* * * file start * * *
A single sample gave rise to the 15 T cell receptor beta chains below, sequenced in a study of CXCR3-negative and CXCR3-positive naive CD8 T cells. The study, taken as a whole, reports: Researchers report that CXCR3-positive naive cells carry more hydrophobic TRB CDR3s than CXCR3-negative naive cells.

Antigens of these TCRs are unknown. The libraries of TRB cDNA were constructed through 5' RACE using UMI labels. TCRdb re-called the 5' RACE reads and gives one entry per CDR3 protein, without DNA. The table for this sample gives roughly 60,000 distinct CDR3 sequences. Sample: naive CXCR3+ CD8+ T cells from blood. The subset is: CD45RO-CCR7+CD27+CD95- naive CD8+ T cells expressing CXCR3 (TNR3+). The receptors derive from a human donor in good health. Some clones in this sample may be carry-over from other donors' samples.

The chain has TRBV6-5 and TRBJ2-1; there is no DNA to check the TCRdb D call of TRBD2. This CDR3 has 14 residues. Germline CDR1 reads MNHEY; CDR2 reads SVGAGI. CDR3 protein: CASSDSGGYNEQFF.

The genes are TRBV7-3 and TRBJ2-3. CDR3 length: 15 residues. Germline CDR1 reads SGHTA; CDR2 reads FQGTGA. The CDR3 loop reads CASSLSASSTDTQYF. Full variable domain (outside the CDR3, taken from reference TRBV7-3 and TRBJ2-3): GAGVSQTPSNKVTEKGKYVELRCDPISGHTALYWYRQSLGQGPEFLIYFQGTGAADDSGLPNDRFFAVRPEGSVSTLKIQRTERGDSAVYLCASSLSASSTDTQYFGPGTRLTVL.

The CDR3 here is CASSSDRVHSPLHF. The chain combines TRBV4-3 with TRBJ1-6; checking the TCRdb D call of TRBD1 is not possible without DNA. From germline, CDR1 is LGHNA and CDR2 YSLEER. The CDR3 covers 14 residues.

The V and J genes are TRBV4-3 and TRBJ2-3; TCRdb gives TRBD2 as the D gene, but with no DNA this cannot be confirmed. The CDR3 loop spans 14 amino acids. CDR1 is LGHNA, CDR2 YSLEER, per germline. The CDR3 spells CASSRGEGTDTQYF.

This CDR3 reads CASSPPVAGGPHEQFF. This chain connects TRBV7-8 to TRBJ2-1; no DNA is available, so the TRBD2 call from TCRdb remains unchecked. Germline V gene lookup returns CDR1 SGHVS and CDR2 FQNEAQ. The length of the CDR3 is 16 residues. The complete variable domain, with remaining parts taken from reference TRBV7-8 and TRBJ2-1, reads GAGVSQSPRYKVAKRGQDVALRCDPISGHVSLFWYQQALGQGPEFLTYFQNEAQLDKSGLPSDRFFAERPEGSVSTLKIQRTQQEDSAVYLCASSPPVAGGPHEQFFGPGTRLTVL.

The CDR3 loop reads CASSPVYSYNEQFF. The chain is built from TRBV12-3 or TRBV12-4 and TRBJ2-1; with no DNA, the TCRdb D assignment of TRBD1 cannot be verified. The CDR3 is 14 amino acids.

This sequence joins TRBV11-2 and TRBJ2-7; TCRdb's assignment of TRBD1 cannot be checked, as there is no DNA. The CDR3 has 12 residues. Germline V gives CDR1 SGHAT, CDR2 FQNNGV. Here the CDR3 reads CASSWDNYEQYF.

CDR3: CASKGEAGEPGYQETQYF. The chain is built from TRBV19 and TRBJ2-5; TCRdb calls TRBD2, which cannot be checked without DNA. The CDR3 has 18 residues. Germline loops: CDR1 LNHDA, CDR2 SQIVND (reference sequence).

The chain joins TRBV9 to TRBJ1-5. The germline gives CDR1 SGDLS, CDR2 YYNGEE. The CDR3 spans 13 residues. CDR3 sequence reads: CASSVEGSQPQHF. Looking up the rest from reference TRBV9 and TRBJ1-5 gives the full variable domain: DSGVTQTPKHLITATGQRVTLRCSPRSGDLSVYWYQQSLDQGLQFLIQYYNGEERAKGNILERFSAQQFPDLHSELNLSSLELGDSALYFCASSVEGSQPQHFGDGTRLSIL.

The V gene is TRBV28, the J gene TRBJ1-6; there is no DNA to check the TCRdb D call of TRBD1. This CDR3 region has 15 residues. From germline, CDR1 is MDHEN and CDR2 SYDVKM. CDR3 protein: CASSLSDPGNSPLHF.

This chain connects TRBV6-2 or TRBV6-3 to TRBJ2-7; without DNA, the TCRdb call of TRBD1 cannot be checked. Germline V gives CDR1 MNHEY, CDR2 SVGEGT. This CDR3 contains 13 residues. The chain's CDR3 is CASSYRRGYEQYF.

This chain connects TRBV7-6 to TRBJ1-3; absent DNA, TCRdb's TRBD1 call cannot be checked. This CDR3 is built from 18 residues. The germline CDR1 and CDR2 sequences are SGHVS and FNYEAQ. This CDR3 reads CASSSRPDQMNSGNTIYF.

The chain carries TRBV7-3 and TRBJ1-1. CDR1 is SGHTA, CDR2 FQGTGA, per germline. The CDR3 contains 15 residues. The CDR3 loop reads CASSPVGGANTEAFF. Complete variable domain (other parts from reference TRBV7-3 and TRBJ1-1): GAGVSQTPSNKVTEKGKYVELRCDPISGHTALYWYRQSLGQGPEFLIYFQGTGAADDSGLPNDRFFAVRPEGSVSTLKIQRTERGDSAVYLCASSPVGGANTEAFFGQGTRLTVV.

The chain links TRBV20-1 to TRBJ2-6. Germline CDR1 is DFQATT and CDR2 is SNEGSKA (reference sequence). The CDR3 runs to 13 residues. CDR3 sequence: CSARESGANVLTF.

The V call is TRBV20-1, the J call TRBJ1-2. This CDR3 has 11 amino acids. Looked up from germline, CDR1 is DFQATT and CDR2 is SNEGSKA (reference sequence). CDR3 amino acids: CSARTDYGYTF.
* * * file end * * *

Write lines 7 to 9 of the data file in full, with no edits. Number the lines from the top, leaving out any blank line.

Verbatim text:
This CDR3 reads CASSPPVAGGPHEQFF. This chain connects TRBV7-8 to TRBJ2-1; no DNA is available, so the TRBD2 call from TCRdb remains unchecked. Germline V gene lookup returns CDR1 SGHVS and CDR2 FQNEAQ. The length of the CDR3 is 16 residues. The complete variable domain, with remaining parts taken from reference TRBV7-8 and TRBJ2-1, reads GAGVSQSPRYKVAKRGQDVALRCDPISGHVSLFWYQQALGQGPEFLTYFQNEAQLDKSGLPSDRFFAERPEGSVSTLKIQRTQQEDSAVYLCASSPPVAGGPHEQFFGPGTRLTVL.

The CDR3 loop reads CASSPVYSYNEQFF. The chain is built from TRBV12-3 or TRBV12-4 and TRBJ2-1; with no DNA, the TCRdb D assignment of TRBD1 cannot be verified. The CDR3 is 14 amino acids.

This sequence joins TRBV11-2 and TRBJ2-7; TCRdb's assignment of TRBD1 cannot be checked, as there is no DNA. The CDR3 has 12 residues. Germline V gives CDR1 SGHAT, CDR2 FQNNGV. Here the CDR3 reads CASSWDNYEQYF.